Discovering something new about your ancestry has to be an awakening experience. I would imagine that learning the truth about your heritage would hit you like a bucket of cold water, instantly washing away past assumptions and putting your personal history in sharp focus.
When singer Tessa Souter found out in 1984 that her birth father was from Trinidad, it changed her life dramatically. She quickly realized that she had roots in Africa, the Caribbean, ancient Britain and Spain—all of which needed to be explored or at least considered. Born in London in 1956, Tessa studied piano and taught herself guitar at age 12. At 16, she left home, married, had a son, and in 1992 moved to San Francisco to pursue a journalism career.
She also began singing at the city's clubs. Soon, jazz consumed her and she relocated to New York in 1997 to attended the Manhattan School of Music. Her jazz vocal mentors were Mark Murphy and Sheila Jordan.
On her new album, Picture in Black and White (NOA), her fifth release, Tessa tells the story of meeting her Trinidadian father and all of the feelings that were awakened. The 12 songs on the album, many of them originals, form a vocal odyssey that sends Tessa on a quest to learn about her background and to clarify her identity. She's joined on the album by Yotam Silberstein (guitar and oud), Adam Platt (piano), Yasushi Nakamura (bass), Dana Leong (cello), Keita Ogawa (percussion) and Billy Drummond (cymbals and drums).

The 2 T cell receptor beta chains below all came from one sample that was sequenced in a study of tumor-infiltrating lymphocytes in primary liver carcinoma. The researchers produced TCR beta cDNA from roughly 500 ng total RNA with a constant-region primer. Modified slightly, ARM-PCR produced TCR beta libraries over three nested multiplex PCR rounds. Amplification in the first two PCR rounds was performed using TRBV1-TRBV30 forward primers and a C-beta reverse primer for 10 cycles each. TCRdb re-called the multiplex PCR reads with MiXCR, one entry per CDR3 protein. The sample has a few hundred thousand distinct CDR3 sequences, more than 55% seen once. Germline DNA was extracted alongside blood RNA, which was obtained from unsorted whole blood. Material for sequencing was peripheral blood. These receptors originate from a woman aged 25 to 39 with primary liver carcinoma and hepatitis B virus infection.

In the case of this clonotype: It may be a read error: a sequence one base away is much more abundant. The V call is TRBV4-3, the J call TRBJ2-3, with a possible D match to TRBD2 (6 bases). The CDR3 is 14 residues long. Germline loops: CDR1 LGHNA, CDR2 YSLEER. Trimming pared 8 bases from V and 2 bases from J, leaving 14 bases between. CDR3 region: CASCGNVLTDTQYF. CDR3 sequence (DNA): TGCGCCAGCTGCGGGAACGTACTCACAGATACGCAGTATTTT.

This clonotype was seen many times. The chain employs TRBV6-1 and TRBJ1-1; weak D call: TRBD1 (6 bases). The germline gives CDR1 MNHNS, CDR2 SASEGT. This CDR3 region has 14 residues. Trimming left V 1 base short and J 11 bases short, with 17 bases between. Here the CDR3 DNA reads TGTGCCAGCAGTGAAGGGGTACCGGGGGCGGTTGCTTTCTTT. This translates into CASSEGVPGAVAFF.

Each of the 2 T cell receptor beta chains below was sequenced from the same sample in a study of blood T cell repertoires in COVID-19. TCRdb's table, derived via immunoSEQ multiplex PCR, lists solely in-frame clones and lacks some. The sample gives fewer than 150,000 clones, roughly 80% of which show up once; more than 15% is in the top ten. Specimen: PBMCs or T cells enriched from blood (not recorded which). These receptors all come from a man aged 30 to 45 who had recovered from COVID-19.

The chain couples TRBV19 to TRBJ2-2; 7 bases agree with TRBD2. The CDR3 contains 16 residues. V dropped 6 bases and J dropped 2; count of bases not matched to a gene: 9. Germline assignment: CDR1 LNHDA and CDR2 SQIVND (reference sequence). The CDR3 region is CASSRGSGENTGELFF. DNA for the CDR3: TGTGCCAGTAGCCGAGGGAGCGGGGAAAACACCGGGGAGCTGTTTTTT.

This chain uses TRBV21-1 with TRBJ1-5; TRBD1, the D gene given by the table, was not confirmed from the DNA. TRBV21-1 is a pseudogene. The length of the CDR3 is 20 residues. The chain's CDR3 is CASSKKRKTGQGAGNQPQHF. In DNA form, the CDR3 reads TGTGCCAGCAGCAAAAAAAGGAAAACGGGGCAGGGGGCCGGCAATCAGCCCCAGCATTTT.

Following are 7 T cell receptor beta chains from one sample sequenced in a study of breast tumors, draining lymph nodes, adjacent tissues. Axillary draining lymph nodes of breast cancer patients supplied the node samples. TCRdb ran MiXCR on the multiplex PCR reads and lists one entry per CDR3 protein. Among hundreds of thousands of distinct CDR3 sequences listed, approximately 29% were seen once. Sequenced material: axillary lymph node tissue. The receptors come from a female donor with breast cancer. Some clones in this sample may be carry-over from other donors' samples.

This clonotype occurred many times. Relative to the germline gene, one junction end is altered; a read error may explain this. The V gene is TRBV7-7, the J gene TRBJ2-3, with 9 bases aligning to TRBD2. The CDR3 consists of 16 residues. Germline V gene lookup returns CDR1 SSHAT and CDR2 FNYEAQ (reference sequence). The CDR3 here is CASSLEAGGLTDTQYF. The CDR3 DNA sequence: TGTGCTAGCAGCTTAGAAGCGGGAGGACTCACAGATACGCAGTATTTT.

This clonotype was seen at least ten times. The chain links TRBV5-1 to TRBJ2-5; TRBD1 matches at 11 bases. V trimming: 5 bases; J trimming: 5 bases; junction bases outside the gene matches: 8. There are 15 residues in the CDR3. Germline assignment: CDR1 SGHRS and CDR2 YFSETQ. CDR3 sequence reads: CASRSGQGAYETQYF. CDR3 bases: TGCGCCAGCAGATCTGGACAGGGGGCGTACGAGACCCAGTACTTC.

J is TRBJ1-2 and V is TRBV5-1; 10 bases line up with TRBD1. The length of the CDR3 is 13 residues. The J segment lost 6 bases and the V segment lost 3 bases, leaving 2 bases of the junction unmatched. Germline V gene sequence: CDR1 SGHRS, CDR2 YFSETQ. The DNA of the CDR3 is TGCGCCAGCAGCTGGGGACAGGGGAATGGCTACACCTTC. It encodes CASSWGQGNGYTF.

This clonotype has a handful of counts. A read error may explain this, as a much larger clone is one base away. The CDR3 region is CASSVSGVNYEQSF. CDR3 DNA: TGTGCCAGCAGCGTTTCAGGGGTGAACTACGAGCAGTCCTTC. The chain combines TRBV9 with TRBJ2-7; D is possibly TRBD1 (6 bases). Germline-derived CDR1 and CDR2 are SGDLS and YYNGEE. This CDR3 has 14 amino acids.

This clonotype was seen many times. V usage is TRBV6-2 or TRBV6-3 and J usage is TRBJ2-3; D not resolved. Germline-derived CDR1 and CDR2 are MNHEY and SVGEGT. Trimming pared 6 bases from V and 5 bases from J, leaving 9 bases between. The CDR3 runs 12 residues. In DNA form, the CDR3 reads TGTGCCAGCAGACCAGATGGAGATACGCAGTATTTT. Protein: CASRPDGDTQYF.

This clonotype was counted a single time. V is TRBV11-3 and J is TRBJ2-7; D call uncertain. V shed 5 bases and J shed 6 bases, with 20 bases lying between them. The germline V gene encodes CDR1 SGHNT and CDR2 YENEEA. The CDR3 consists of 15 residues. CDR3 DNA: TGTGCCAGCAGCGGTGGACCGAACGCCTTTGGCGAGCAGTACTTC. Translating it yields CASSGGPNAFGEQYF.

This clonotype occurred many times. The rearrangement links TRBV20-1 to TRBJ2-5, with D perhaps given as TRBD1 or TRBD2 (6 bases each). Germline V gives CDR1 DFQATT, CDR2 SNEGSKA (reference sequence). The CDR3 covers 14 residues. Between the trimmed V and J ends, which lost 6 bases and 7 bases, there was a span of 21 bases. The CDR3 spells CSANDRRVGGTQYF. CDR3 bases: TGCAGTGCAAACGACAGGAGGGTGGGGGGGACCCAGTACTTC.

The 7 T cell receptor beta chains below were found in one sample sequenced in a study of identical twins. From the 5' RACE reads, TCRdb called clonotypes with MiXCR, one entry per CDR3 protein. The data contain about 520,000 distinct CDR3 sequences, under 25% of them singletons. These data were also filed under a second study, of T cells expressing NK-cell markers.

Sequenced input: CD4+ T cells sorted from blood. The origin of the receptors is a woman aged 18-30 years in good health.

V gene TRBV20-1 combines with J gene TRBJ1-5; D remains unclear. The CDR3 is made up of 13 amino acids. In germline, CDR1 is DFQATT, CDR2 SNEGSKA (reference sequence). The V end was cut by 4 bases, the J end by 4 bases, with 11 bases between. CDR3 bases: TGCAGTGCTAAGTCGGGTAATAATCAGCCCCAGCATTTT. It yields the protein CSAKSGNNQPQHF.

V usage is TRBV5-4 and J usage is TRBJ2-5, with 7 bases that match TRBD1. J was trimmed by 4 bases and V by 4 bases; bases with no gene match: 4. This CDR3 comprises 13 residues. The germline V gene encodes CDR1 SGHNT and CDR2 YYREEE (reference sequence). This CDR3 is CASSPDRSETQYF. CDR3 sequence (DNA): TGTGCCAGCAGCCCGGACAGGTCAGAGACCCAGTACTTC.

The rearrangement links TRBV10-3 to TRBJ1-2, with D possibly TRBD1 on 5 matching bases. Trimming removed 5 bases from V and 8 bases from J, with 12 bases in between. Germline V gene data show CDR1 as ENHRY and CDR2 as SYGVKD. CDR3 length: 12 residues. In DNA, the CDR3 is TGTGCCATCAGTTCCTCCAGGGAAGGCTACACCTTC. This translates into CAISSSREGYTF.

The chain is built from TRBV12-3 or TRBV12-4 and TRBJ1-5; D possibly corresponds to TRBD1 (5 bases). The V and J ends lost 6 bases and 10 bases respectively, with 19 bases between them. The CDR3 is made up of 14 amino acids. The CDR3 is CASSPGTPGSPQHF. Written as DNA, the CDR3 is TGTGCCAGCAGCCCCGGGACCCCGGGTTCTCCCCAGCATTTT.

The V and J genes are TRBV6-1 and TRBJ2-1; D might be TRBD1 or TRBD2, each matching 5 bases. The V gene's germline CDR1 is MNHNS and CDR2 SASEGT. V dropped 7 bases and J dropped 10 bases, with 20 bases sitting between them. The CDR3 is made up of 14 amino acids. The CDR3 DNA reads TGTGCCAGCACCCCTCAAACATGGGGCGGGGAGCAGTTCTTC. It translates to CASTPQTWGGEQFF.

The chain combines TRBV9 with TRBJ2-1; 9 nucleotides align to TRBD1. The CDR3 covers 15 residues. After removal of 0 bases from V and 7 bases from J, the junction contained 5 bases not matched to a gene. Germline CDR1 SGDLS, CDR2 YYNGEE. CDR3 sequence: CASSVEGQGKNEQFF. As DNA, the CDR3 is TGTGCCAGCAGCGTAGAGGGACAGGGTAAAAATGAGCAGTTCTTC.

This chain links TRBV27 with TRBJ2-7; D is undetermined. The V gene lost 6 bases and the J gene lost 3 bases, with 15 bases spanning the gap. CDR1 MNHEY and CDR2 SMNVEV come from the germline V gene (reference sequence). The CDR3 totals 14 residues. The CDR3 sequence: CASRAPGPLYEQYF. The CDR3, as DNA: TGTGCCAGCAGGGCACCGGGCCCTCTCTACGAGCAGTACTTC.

As we listen to Tessa's pain and elation, we feel as if we are with her as she rummages through a trunk of emotions for the first time. While it's impossible to guess how someone feels after learning something significant about a parent, we can only assume it's a spiritual game-changer. Dwelling on one's cultural lineage and one's ancestors would naturally become an obsession.
In this regard, Picture in Black and White feels like the kind of journey saxophonist Wayne Shorter has taken on albums such as JuJu and The Soothsayer. Brava, Tessa!
I love jazz because of Elmer Bernstein's score for the 1957 American film noir Sweet Smell of Success, which I first saw as a teenager in the '70s. As a playwright/screenwriter, I write to music and I'm always looking for ways to incorporate it into my work; the most recent example being Bob Crosby and the Bobcats Big Noise From Winnetka, which became the signature theme for my last stage play The Gift of the Gab
I love jazz because of Elmer Bernstein's score for the 1957 American film noir Sweet Smell of Success, which I first saw as a teenager in the '70s. As a playwright/screenwriter, I write to music and I'm always looking for ways to incorporate it into my work; the most recent example being Bob Crosby and the Bobcats Big Noise From Winnetka, which became the signature theme for my last stage play The Gift of the Gab. My late great pa-in-law--the actor Keith Michell--wins the contest hands down however, as he co-starred in the 1962 movie All Night Long rubbing shoulders with Dave Brubeck, Keith Christie, Bert Courtley, John Dankworth, Ray Dempsey, Allan Ganley, Tubby Hayes, Charles Mingus, Barry Morgan, Kenny Napper, Colin Purbrook and John Scott! Wish I could have been a fly on the wall of that soundstage!
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